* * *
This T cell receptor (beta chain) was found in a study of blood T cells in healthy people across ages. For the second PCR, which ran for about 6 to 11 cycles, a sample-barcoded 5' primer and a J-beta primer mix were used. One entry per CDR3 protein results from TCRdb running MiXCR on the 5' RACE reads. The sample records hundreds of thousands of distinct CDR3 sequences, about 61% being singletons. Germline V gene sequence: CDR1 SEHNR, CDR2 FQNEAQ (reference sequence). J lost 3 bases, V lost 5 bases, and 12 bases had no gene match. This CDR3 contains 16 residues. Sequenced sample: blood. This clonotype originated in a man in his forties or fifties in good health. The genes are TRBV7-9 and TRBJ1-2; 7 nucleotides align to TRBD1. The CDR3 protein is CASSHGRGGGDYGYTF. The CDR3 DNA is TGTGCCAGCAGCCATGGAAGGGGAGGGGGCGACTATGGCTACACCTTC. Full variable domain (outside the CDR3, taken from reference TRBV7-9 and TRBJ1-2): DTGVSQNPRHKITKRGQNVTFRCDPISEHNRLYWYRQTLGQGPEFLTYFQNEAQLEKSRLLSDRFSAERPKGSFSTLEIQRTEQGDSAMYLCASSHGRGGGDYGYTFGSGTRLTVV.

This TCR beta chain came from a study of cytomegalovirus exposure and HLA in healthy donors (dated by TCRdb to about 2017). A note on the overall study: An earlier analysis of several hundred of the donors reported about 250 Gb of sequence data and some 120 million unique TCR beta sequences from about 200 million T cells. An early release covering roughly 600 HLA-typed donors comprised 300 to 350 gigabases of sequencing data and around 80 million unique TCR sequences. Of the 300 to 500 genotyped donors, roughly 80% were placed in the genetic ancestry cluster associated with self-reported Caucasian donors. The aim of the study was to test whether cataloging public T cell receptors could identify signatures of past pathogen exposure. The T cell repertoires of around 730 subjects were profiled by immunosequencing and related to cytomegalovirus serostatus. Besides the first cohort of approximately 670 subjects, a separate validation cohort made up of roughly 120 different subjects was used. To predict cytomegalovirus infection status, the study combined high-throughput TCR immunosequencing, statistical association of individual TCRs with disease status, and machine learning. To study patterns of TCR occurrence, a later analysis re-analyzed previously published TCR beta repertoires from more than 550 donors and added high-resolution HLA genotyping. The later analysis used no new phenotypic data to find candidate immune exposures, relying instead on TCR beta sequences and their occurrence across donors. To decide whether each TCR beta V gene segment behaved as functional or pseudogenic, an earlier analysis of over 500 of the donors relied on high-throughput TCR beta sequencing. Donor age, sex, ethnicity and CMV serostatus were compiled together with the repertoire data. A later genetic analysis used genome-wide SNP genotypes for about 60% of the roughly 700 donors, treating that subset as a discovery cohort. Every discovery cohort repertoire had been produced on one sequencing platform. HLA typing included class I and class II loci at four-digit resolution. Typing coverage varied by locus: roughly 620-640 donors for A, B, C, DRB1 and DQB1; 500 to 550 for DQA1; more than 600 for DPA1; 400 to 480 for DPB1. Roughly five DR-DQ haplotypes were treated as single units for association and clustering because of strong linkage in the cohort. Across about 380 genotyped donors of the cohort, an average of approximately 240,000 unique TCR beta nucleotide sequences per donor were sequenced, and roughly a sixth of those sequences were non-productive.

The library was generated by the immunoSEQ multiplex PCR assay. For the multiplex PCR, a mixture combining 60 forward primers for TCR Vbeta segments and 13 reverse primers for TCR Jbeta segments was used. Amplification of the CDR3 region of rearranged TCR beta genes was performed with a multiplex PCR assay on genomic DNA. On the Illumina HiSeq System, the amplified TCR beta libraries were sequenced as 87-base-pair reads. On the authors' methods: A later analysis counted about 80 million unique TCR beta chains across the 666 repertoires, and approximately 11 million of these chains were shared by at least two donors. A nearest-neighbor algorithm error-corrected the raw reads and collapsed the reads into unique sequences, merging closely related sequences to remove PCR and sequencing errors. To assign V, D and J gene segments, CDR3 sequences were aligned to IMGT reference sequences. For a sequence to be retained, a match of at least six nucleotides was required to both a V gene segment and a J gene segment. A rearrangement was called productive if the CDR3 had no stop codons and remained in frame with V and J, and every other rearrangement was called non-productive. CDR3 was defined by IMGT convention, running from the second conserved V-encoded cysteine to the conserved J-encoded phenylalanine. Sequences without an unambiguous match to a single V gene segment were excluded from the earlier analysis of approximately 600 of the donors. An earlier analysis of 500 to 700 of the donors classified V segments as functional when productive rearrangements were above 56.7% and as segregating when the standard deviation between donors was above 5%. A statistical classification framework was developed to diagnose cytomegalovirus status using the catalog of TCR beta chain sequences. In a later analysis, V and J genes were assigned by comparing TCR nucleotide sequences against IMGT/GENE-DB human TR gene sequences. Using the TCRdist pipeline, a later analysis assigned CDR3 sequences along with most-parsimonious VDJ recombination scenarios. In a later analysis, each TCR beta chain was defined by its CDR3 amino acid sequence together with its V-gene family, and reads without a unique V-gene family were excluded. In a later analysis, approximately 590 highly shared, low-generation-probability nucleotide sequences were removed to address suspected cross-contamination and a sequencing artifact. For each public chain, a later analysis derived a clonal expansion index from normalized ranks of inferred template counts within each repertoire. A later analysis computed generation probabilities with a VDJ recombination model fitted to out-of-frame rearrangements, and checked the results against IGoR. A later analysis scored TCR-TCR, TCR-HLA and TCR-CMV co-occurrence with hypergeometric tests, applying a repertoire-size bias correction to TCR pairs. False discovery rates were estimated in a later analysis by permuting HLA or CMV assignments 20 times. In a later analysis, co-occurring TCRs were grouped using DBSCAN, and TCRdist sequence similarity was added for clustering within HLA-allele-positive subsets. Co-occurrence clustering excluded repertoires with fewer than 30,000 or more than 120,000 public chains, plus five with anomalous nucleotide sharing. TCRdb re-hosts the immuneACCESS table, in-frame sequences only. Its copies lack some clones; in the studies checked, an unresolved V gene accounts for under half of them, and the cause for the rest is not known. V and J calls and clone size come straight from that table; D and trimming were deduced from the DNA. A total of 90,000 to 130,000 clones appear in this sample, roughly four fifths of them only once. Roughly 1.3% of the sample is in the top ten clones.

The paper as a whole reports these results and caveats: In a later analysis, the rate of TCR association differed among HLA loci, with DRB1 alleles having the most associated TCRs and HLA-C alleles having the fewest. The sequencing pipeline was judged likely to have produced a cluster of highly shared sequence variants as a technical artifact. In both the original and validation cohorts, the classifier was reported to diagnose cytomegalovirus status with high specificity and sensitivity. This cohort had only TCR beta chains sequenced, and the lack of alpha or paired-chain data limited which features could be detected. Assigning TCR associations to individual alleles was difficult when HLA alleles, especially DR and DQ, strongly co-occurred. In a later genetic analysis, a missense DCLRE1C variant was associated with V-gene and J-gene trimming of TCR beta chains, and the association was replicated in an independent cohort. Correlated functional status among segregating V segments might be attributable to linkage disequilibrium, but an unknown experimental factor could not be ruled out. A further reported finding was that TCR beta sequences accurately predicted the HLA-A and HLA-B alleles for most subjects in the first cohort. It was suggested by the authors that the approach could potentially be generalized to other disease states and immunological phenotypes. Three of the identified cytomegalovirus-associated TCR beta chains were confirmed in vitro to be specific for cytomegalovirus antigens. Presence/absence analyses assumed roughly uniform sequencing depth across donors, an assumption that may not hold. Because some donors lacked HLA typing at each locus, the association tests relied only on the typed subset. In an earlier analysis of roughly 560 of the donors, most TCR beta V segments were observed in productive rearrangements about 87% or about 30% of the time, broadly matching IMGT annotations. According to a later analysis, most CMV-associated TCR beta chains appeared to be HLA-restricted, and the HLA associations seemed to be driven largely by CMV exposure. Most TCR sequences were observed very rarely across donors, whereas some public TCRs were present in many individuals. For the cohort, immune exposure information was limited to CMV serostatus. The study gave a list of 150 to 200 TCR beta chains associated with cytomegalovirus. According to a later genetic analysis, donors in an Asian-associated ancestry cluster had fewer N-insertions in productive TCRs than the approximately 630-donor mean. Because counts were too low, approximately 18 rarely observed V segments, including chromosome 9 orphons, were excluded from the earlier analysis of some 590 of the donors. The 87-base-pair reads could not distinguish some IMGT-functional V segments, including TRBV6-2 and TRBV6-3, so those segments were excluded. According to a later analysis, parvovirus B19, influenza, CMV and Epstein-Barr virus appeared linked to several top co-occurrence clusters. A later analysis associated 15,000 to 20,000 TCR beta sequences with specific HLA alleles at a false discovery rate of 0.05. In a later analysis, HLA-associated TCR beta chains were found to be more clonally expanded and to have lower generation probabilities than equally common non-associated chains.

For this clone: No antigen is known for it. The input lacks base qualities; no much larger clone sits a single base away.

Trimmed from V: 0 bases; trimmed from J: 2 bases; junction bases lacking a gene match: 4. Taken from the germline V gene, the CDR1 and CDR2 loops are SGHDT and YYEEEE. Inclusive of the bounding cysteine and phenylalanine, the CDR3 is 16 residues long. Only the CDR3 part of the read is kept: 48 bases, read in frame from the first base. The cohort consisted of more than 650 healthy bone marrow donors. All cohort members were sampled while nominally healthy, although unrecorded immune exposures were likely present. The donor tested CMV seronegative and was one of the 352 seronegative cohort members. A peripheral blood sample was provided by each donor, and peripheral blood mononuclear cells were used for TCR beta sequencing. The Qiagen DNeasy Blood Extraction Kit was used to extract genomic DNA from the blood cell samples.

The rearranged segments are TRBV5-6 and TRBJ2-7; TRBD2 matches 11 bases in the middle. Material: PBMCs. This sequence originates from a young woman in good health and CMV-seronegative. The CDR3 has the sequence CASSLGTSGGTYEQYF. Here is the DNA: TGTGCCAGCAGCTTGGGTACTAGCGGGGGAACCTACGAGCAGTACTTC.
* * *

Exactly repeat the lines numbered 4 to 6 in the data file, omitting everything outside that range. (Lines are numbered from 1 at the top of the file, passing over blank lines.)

The paper as a whole reports these results and caveats: In a later analysis, the rate of TCR association differed among HLA loci, with DRB1 alleles having the most associated TCRs and HLA-C alleles having the fewest. The sequencing pipeline was judged likely to have produced a cluster of highly shared sequence variants as a technical artifact. In both the original and validation cohorts, the classifier was reported to diagnose cytomegalovirus status with high specificity and sensitivity. This cohort had only TCR beta chains sequenced, and the lack of alpha or paired-chain data limited which features could be detected. Assigning TCR associations to individual alleles was difficult when HLA alleles, especially DR and DQ, strongly co-occurred. In a later genetic analysis, a missense DCLRE1C variant was associated with V-gene and J-gene trimming of TCR beta chains, and the association was replicated in an independent cohort. Correlated functional status among segregating V segments might be attributable to linkage disequilibrium, but an unknown experimental factor could not be ruled out. A further reported finding was that TCR beta sequences accurately predicted the HLA-A and HLA-B alleles for most subjects in the first cohort. It was suggested by the authors that the approach could potentially be generalized to other disease states and immunological phenotypes. Three of the identified cytomegalovirus-associated TCR beta chains were confirmed in vitro to be specific for cytomegalovirus antigens. Presence/absence analyses assumed roughly uniform sequencing depth across donors, an assumption that may not hold. Because some donors lacked HLA typing at each locus, the association tests relied only on the typed subset. In an earlier analysis of roughly 560 of the donors, most TCR beta V segments were observed in productive rearrangements about 87% or about 30% of the time, broadly matching IMGT annotations. According to a later analysis, most CMV-associated TCR beta chains appeared to be HLA-restricted, and the HLA associations seemed to be driven largely by CMV exposure. Most TCR sequences were observed very rarely across donors, whereas some public TCRs were present in many individuals. For the cohort, immune exposure information was limited to CMV serostatus. The study gave a list of 150 to 200 TCR beta chains associated with cytomegalovirus. According to a later genetic analysis, donors in an Asian-associated ancestry cluster had fewer N-insertions in productive TCRs than the approximately 630-donor mean. Because counts were too low, approximately 18 rarely observed V segments, including chromosome 9 orphons, were excluded from the earlier analysis of some 590 of the donors. The 87-base-pair reads could not distinguish some IMGT-functional V segments, including TRBV6-2 and TRBV6-3, so those segments were excluded. According to a later analysis, parvovirus B19, influenza, CMV and Epstein-Barr virus appeared linked to several top co-occurrence clusters. A later analysis associated 15,000 to 20,000 TCR beta sequences with specific HLA alleles at a false discovery rate of 0.05. In a later analysis, HLA-associated TCR beta chains were found to be more clonally expanded and to have lower generation probabilities than equally common non-associated chains.

For this clone: No antigen is known for it. The input lacks base qualities; no much larger clone sits a single base away.

Trimmed from V: 0 bases; trimmed from J: 2 bases; junction bases lacking a gene match: 4. Taken from the germline V gene, the CDR1 and CDR2 loops are SGHDT and YYEEEE. Inclusive of the bounding cysteine and phenylalanine, the CDR3 is 16 residues long. Only the CDR3 part of the read is kept: 48 bases, read in frame from the first base. The cohort consisted of more than 650 healthy bone marrow donors. All cohort members were sampled while nominally healthy, although unrecorded immune exposures were likely present. The donor tested CMV seronegative and was one of the 352 seronegative cohort members. A peripheral blood sample was provided by each donor, and peripheral blood mononuclear cells were used for TCR beta sequencing. The Qiagen DNeasy Blood Extraction Kit was used to extract genomic DNA from the blood cell samples.